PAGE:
The History of Taylor County Chapter Three Hundred-Four


The Newspapers (continued)

In 1921, C.L. Weymouth and Son came to Grafton and purchased the equipment of the defunct Grafton Leader and moved the machinery to 120 Latrobe Street, and established the Taylor County News, a weekly paper in the interest of the Democratic party.

The Taylor County Democrat was published about six months, just long enough to print the financial statement of Taylor County that brought proprietors a goodly sum of money from the court. Many of its Democratic supporters, when it became known the Taylor County democrat was printed on the Republican Sentinel press, withdrew their subscriptions and the paper suspended and the proprietors returned from whence they came.

In March, 1927, Robert Prichard, Andrew Edminston, of Weston and Roscoe Reed of Buckhannon, came to Grafton to look over the situation in regard to establishing a Democratic weekly newspaper. They seemed to find the situation promising and laid their plans for the publication of a newspaper in the interests of the Democratic party of Taylor County. The fist issue came from the press on Saturday, May 22, 1927, and presented a far different appearance from the usual run of weekly papers. Smaller in dimension and in the style known as the “tabloid,” tastefully illustrated through its 16 pages and carrying a fine line of display advertisements and items of local interest, it met with the approval of the county folks and reflected much credit on Roscoe Reed, the editor in charge.

From time to time the Grafton Press contained many historical articles pertaining to the history of Taylor County and its people from the pen of N.F. Kendall, that gave people an insight as to the happenings and events in the formative period of Taylor County. Other writers. Contributed many articles concerning the political and religious history from their beginning in the county and the people directly.  Concerned in bringing them about. This was a splendid feature attempted by this paper and doubtless was most valuable to the students history. Most counties in West Virginia are without a history and in this particular instance it was the means brining out facts concerning the early settlers few were aware of. A most complete history of the beginning of the Civil War in and about Grafton and Fetterman was printed in the issue of Thursday, May 30,1928, and shed great light on happenings that took place in this greatest crisis in American History.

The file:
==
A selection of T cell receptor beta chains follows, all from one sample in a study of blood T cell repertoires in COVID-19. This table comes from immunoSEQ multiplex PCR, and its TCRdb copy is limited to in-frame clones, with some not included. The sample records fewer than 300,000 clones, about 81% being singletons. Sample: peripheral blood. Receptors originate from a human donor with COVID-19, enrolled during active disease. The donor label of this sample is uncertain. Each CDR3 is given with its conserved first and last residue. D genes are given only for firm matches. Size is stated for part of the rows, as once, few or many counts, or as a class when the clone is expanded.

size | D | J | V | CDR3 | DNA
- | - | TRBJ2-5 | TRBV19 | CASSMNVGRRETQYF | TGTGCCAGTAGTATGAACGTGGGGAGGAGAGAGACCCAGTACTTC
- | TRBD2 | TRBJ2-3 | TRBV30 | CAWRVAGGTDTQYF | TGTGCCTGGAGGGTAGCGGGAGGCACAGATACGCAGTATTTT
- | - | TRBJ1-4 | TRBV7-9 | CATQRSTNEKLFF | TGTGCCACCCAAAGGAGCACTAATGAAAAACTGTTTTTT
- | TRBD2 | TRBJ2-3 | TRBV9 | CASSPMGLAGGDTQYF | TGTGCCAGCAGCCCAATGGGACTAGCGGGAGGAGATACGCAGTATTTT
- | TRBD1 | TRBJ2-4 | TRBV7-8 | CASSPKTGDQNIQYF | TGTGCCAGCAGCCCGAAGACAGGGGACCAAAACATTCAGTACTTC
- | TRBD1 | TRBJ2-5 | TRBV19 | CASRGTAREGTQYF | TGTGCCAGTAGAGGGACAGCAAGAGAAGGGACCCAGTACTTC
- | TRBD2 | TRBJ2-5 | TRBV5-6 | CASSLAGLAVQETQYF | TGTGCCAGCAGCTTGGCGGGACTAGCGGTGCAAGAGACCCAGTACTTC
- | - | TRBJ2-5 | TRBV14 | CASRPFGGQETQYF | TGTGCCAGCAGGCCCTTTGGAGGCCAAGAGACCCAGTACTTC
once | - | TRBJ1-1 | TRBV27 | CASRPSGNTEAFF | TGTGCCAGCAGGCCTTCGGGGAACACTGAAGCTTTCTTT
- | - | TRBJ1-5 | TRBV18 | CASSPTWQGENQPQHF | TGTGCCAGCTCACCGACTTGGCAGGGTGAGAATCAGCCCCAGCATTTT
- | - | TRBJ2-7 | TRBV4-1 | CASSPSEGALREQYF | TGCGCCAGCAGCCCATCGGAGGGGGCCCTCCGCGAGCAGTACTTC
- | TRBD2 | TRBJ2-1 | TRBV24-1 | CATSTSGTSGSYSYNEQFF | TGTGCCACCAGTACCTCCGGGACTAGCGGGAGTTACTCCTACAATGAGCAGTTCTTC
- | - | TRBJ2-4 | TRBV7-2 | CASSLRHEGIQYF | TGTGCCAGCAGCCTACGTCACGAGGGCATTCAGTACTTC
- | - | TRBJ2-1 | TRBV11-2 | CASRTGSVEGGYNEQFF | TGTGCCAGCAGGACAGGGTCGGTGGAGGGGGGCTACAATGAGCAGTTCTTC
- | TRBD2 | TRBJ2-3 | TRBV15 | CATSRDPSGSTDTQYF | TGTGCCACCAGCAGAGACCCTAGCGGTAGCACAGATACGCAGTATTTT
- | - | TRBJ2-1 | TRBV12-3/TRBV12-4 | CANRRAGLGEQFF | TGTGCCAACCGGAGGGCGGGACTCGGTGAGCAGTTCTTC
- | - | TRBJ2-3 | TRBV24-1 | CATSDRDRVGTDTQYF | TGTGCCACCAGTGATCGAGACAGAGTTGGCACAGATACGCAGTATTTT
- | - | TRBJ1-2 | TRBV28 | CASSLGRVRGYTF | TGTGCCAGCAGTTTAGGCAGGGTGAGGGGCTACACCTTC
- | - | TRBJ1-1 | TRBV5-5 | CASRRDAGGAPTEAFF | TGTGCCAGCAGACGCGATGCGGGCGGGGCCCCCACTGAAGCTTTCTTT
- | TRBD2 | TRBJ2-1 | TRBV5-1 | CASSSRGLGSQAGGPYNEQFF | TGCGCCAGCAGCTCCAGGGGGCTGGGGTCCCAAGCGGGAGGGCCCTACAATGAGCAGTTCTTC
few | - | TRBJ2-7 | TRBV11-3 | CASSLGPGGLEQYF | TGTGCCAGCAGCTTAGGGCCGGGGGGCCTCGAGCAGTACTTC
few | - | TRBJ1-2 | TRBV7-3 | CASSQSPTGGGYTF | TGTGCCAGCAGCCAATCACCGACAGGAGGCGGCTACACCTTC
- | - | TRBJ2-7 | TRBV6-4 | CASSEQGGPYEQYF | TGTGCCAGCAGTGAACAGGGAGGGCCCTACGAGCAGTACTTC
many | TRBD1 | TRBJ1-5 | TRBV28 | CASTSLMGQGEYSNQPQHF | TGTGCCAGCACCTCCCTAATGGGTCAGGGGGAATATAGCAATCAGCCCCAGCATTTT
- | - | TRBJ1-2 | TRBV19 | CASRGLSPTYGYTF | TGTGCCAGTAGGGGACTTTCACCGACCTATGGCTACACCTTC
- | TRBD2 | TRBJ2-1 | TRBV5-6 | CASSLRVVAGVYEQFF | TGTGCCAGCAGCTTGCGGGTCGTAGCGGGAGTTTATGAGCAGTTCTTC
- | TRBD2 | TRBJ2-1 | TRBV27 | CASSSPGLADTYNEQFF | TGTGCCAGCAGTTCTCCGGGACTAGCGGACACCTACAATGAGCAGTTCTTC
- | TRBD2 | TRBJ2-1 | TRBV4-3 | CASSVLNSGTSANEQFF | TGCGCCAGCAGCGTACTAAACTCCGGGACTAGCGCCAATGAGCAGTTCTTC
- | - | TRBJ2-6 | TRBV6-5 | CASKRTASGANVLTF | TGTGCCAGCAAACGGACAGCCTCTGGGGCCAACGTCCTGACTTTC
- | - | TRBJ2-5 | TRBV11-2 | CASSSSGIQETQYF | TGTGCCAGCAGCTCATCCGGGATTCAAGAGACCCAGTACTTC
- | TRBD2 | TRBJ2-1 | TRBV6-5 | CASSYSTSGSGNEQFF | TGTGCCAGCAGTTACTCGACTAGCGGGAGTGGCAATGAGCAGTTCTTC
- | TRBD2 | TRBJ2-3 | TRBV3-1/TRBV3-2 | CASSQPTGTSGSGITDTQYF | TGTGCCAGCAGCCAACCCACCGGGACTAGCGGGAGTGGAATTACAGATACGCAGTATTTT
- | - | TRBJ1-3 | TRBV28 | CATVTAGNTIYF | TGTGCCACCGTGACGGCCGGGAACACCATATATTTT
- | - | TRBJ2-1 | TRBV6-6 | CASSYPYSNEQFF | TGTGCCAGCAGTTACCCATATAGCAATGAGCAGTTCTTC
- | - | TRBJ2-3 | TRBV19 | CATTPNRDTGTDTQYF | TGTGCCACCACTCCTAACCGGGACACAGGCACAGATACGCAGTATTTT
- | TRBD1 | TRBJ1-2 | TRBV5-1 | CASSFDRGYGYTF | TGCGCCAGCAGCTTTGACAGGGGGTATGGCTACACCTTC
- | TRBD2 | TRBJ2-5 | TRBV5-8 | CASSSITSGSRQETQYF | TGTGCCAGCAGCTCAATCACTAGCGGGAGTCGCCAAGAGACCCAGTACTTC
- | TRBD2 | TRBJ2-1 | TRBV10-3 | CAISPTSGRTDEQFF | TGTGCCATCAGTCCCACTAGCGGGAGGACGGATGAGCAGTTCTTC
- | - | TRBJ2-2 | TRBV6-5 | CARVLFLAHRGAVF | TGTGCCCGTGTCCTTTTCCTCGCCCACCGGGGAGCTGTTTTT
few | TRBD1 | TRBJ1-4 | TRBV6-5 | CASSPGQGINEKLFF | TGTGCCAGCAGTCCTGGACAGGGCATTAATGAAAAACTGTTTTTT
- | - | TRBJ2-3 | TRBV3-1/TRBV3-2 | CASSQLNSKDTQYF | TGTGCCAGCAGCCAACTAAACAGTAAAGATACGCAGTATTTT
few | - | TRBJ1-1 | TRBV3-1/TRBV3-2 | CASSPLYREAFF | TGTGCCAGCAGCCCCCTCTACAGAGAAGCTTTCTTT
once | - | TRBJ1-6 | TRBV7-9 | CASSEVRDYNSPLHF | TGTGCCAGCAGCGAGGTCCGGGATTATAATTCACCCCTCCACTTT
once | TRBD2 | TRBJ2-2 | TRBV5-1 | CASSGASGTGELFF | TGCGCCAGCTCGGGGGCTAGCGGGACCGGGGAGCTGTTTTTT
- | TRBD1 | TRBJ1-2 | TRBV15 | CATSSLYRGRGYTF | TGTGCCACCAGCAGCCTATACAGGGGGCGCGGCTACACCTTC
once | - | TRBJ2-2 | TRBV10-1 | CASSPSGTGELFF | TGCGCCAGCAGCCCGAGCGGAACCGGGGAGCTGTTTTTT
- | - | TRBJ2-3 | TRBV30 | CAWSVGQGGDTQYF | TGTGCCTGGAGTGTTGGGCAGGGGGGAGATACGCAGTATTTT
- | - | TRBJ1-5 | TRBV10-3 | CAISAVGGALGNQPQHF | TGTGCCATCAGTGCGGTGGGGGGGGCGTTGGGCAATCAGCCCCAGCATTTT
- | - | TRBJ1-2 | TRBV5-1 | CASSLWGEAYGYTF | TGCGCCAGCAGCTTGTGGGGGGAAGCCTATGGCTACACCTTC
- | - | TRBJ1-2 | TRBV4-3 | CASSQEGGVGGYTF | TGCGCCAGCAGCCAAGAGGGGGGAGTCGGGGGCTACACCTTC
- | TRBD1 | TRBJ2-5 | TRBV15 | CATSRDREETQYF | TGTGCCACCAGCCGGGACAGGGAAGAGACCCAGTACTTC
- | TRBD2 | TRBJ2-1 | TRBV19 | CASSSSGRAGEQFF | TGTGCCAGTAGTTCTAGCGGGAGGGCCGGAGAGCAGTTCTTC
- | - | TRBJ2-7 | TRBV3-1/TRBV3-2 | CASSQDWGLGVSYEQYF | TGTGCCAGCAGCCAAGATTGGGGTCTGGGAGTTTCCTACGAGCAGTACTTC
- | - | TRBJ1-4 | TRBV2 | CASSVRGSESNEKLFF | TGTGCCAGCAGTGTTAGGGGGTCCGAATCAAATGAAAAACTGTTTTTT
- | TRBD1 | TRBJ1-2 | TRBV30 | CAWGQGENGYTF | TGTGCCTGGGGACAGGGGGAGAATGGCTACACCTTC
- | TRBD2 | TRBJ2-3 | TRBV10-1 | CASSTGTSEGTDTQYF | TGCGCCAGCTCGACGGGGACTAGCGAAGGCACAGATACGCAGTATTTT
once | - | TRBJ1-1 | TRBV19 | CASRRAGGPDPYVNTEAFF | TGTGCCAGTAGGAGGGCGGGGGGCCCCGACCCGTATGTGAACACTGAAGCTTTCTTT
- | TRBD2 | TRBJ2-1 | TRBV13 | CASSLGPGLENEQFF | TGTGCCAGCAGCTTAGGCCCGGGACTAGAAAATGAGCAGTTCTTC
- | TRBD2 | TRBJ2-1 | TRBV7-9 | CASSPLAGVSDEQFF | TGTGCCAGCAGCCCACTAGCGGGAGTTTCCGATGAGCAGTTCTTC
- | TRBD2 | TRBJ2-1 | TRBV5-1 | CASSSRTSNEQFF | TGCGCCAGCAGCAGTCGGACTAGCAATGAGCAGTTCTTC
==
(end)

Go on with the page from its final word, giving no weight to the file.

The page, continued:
Robert H. Kidd, of Burnsville, West Virginia, came to Grafton to assume the post of editor of the Grafton Press in 1928. An able newspaper man, fluent writer and splendid speaker, his services were much in demand among the civic clubs and Democratic political rallies held in the town, On June 9, 1930, Mr. Kidd was chosen editor of the new Democratic daily, The Grafton Evening Press, under the Heading : “The Evening Press Greets Grafton.”

Mr. Kidd wrote:

“The Grafton Evening Press is presented to the people of Grafton with the settled conviction that the time has arrived when the city needs a daily newspaper aggressively  and assiduously devoted to the interests of the community as a whole. The basic policy of this newspaper will be civic loyalty and enterprise and no worth-while community will ever lack support in its columns. The Evening Press believes in Grafton and is convinced that the right kind of a newspaper will be a powerful influence in the steady growth and development of the city along all lines, In tone, the Evening Grafton Press  will be all that is intended to go into the homes and be read by young and old. An especial effort has been made to select features which will interest people of all ages and in collection of local news, the churches and schools will not be neglected. This first issue, coming as it does from an entirely new plant, outfitted for the most part with machinery never before used, is by no means an example of what it is hoped in time to make the new newspaper. Newspapers,  like every other living thing, develop as they go along, but every possible effort will be made to hasten the time when the Evening Press will be a credit to the community and the pride of every resident of Grafton and the surrounding territory.”

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